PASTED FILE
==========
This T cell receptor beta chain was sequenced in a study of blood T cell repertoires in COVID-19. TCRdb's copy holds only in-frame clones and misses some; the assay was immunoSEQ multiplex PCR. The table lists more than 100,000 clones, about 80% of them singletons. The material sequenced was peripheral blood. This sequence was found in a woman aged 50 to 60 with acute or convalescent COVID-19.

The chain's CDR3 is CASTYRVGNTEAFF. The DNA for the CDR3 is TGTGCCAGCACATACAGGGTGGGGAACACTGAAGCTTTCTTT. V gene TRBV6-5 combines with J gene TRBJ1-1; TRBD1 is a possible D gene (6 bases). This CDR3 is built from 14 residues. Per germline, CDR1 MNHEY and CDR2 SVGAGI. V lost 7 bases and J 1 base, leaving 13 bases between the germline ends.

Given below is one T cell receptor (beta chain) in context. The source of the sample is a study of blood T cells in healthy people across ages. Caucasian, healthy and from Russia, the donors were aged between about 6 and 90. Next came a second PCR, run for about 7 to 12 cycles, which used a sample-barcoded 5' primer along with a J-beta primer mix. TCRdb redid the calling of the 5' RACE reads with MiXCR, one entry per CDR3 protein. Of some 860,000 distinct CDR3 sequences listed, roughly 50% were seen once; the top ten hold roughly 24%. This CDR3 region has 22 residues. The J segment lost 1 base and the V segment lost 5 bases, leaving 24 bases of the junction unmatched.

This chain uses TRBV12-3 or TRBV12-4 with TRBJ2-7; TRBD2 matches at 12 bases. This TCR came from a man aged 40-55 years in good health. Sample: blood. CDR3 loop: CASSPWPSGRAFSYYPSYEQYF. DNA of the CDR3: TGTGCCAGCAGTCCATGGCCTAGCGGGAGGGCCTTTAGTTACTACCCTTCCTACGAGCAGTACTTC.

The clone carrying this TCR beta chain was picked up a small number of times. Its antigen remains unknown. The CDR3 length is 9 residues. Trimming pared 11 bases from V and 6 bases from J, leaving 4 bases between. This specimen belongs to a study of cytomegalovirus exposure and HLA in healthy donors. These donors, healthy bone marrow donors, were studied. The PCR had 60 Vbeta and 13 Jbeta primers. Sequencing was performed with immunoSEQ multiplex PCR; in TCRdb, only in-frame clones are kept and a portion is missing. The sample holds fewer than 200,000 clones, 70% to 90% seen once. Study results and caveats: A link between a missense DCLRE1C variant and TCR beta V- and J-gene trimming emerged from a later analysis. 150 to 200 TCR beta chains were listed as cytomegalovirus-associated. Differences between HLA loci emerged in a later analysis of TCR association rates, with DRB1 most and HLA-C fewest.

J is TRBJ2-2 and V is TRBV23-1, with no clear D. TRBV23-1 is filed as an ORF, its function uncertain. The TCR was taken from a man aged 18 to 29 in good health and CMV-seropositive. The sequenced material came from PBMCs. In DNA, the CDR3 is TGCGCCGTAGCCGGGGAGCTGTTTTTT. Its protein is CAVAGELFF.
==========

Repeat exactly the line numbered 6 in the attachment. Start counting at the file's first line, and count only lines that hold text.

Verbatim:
J is TRBJ2-2 and V is TRBV23-1, with no clear D. TRBV23-1 is filed as an ORF, its function uncertain. The TCR was taken from a man aged 18 to 29 in good health and CMV-seropositive. The sequenced material came from PBMCs. In DNA, the CDR3 is TGCGCCGTAGCCGGGGAGCTGTTTTTT. Its protein is CAVAGELFF.